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Time to de-clutter…(pt 5)

June 5, 2009

For the final part of the de-cluttering series, I’m going to talk about psychological de-cluttering. Over this last week, I’ve given you a brief introduction to physical, mental and emotional de-cluttering, with a few ideas to get you started. You may have noticed that I’ve shared these in order of difficulty, with the easiest – the physical de-cluttering – first. Dealing with the more superficial stuff which gives you quick tangible results, like sorting out your house, gives you encouragement and helps your motivation, as you get to experience the immediate benefits of bringing positive change to your life. Psychological de-cluttering however, depending on the severity of your issues, can take time and effort, so don’t be disheartened if you don’t see immediate results.

Here then are the final tips which will help you begin the process of your psychological de-cluttering and achieve ‘inner simplicity’:

  • Firstly, realise that this is not about totally eliminating ‘your past’  – your past is an important part of your life journey and wiping it totally from your memory would be counterproductive.  The key is to ‘reframe’ your perspective of the past, looking back objectively from an adult point of view rather than reacting from your ‘wounded child’ perspective. When you can see the bigger picture of what occurred, you can begin to understand why it happened that way, and use it for your own benefit, learning the lesson offered by this experience.  The process of understanding and assimilating your past  will also  allow you to identify and break those negative patterns – created by your previously unconscious psychological influences – which have been affecting you and your life in a dysfunctional way.

  • The process of de-cluttering is like stripping off layers of paint from an old piece of furniture to reveal the beautiful natural wood beneath. You’ve now reached the deepest, darkest part of yourself,  and all that’s left to deal with is your psychological baggage which is preventing you from touching that beautiful golden nugget – your core self.  What’s important to recognise here is that this remaining baggage is your stuff, no-one else’s, so it’s up to you take responsibility for yourself and deal with it.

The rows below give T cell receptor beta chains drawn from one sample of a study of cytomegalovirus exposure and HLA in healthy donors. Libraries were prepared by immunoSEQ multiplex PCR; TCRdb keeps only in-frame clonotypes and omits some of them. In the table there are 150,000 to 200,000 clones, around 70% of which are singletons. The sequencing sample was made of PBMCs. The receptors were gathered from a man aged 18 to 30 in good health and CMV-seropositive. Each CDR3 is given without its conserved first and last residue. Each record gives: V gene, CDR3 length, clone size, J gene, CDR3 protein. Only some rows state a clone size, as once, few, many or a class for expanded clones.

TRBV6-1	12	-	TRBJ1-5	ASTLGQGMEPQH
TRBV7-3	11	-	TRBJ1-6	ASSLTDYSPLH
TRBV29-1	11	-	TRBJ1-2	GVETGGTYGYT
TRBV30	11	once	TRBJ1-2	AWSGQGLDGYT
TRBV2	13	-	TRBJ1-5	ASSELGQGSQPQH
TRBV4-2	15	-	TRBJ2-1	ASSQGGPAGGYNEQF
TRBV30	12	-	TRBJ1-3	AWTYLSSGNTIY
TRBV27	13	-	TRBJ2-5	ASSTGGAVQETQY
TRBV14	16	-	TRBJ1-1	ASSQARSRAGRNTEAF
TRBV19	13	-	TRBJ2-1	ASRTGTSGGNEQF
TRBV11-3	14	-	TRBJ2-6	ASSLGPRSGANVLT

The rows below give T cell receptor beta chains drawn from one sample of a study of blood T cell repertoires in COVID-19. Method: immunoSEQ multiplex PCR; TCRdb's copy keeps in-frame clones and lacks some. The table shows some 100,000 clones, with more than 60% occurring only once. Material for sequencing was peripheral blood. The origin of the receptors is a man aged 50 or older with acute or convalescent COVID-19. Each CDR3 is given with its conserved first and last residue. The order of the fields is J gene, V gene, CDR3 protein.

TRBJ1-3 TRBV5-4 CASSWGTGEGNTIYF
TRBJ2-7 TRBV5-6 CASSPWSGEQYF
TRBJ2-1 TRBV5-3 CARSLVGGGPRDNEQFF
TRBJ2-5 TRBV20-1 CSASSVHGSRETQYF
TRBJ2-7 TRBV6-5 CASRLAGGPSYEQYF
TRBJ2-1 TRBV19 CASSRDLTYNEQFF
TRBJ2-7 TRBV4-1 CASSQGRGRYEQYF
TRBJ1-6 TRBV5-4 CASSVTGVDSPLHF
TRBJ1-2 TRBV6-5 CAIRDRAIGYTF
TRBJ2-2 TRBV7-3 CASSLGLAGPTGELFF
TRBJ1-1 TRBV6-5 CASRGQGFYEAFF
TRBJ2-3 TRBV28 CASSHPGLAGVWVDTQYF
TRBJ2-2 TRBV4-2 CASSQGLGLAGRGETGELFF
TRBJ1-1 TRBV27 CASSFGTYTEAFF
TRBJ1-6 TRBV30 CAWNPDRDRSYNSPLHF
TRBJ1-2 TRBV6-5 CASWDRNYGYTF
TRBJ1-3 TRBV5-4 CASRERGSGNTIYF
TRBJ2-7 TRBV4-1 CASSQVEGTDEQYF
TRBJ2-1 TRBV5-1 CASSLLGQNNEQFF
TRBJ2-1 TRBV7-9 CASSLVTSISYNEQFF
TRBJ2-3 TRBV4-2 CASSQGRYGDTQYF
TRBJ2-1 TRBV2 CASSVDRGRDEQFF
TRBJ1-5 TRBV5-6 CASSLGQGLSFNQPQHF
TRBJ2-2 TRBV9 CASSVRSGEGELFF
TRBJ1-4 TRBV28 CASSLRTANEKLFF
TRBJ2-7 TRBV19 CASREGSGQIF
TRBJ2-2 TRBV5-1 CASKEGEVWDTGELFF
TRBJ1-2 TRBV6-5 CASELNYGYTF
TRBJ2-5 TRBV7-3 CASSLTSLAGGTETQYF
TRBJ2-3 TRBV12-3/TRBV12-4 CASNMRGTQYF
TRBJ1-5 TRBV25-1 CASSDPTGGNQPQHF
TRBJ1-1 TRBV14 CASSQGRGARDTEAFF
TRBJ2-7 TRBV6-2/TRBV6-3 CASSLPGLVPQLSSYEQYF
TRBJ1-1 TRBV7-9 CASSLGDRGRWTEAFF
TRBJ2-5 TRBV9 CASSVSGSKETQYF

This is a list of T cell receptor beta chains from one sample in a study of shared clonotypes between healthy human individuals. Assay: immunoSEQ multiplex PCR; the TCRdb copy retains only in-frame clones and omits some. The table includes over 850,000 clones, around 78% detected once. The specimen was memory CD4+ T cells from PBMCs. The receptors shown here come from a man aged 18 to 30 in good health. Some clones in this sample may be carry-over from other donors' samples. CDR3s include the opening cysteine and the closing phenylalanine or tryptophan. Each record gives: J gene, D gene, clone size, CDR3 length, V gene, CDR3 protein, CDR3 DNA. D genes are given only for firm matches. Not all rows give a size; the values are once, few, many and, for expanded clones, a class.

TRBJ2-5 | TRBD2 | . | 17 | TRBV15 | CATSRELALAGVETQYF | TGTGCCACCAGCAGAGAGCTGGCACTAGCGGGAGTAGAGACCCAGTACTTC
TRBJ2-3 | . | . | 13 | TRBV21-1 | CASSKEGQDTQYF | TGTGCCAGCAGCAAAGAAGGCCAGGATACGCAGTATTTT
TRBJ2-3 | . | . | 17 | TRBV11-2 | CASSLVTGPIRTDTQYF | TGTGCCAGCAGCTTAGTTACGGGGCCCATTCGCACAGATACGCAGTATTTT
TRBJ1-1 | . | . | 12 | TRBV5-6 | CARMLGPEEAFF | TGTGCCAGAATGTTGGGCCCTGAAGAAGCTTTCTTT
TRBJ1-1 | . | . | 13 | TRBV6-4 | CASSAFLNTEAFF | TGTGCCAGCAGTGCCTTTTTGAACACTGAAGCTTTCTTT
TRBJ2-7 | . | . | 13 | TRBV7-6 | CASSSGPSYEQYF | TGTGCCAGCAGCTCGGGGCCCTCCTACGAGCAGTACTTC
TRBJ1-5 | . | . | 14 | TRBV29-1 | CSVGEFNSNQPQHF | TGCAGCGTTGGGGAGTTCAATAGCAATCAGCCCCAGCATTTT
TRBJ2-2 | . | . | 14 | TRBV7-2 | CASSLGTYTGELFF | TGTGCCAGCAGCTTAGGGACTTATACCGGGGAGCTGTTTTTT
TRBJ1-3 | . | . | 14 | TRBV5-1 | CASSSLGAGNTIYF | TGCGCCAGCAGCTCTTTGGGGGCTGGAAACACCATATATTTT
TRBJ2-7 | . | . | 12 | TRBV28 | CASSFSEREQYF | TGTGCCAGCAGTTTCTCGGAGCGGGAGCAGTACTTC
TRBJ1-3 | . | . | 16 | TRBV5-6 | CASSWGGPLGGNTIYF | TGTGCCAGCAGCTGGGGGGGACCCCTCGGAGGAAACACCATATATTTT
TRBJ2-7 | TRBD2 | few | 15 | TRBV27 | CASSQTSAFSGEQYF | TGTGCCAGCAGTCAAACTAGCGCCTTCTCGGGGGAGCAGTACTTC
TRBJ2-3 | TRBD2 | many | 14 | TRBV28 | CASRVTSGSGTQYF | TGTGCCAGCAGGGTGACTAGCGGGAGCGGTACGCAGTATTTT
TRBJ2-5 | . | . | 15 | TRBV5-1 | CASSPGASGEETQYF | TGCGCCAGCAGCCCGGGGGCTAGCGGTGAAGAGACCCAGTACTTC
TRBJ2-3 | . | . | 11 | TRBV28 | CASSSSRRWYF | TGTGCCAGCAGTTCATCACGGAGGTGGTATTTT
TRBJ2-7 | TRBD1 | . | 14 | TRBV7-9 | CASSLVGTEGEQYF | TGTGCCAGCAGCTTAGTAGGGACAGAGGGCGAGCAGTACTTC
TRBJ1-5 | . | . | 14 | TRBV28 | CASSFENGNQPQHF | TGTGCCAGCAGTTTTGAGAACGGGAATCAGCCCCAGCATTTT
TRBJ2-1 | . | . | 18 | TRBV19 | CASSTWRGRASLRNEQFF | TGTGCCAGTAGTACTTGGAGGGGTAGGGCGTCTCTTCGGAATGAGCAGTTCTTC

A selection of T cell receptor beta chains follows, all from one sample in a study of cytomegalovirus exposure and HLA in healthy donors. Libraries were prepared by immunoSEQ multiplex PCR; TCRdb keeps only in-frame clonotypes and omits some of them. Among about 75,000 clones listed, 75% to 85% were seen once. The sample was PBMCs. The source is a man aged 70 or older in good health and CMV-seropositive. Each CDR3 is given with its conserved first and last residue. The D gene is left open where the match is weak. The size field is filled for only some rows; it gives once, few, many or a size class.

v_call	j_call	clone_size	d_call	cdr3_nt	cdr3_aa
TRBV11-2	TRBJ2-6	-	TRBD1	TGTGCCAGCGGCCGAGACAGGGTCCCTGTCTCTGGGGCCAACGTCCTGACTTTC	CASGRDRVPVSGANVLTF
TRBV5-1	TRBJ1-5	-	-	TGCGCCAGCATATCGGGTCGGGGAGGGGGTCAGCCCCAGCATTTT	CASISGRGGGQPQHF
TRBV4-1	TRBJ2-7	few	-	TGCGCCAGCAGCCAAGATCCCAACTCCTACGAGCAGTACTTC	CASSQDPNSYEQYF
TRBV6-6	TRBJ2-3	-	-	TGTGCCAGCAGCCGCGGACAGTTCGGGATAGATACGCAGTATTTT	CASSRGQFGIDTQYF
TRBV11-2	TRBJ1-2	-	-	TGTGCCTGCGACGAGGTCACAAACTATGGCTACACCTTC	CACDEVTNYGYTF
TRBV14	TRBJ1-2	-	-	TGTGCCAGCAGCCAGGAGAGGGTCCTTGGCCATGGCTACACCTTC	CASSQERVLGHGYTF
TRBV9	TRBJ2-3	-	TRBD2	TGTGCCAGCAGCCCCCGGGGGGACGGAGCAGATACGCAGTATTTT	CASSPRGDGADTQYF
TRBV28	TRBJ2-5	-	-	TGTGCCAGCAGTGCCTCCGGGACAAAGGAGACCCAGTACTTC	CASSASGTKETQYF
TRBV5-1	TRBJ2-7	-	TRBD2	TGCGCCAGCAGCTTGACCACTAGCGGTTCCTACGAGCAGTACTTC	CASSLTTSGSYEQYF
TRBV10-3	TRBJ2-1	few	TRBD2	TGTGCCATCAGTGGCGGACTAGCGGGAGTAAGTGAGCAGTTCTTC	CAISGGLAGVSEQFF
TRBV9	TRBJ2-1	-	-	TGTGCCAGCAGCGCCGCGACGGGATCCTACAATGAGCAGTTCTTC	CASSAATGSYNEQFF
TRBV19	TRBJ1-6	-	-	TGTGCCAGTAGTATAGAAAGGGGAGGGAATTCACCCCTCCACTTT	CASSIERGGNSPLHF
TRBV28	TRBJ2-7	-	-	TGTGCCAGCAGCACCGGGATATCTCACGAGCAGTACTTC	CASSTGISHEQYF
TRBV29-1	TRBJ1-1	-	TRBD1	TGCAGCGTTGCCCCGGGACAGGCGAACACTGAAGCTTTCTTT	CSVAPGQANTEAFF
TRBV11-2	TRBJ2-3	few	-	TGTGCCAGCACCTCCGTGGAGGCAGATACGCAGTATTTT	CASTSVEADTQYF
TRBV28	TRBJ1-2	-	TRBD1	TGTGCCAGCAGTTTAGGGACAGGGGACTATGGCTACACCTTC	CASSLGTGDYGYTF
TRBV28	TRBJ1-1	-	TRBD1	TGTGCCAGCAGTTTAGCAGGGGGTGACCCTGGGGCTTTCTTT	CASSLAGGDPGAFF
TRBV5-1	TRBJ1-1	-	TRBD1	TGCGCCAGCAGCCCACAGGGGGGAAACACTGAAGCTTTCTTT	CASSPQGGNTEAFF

• This means it’s time to stop playing the blame game. Blaming others for the state your life is in only breeds anger and resentment. Remember that everyone does the best they can with the knowledge they have at the time and that their treatment of you is usually influenced by their own psychological baggage. (And if there’s someone in your life who still continues to treat you badly, then you have to ask yourself – what is this person doing in your life anyway? Ditto if you’ve recognised that this person is one of those rare people who is just rotten to the core.) The blame game also works the other way – blaming yourself only breeds regret and self-loathing, so forgive your past mistakes by remembering that you too were simply doing the best you could with the knowledge you had at the time.